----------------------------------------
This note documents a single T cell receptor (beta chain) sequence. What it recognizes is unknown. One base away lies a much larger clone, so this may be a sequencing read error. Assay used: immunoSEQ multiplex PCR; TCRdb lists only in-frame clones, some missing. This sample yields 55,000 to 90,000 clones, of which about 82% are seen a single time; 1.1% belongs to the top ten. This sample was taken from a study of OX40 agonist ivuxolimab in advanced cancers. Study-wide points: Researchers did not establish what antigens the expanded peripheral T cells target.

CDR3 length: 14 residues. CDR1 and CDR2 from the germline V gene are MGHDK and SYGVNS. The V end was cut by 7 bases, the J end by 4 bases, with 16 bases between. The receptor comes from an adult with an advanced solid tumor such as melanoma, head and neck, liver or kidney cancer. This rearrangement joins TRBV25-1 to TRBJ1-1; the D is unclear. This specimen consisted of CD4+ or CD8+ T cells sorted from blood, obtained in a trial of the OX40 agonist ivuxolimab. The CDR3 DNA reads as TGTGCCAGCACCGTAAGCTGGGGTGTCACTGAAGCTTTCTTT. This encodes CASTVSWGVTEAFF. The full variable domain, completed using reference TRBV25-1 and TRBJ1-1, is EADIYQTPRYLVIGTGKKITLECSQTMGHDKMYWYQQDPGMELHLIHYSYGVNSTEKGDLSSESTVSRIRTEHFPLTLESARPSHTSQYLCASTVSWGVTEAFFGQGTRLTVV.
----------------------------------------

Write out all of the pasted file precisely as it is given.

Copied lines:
This note documents a single T cell receptor (beta chain) sequence. What it recognizes is unknown. One base away lies a much larger clone, so this may be a sequencing read error. Assay used: immunoSEQ multiplex PCR; TCRdb lists only in-frame clones, some missing. This sample yields 55,000 to 90,000 clones, of which about 82% are seen a single time; 1.1% belongs to the top ten. This sample was taken from a study of OX40 agonist ivuxolimab in advanced cancers. Study-wide points: Researchers did not establish what antigens the expanded peripheral T cells target.

CDR3 length: 14 residues. CDR1 and CDR2 from the germline V gene are MGHDK and SYGVNS. The V end was cut by 7 bases, the J end by 4 bases, with 16 bases between. The receptor comes from an adult with an advanced solid tumor such as melanoma, head and neck, liver or kidney cancer. This rearrangement joins TRBV25-1 to TRBJ1-1; the D is unclear. This specimen consisted of CD4+ or CD8+ T cells sorted from blood, obtained in a trial of the OX40 agonist ivuxolimab. The CDR3 DNA reads as TGTGCCAGCACCGTAAGCTGGGGTGTCACTGAAGCTTTCTTT. This encodes CASTVSWGVTEAFF. The full variable domain, completed using reference TRBV25-1 and TRBJ1-1, is EADIYQTPRYLVIGTGKKITLECSQTMGHDKMYWYQQDPGMELHLIHYSYGVNSTEKGDLSSESTVSRIRTEHFPLTLESARPSHTSQYLCASTVSWGVTEAFFGQGTRLTVV.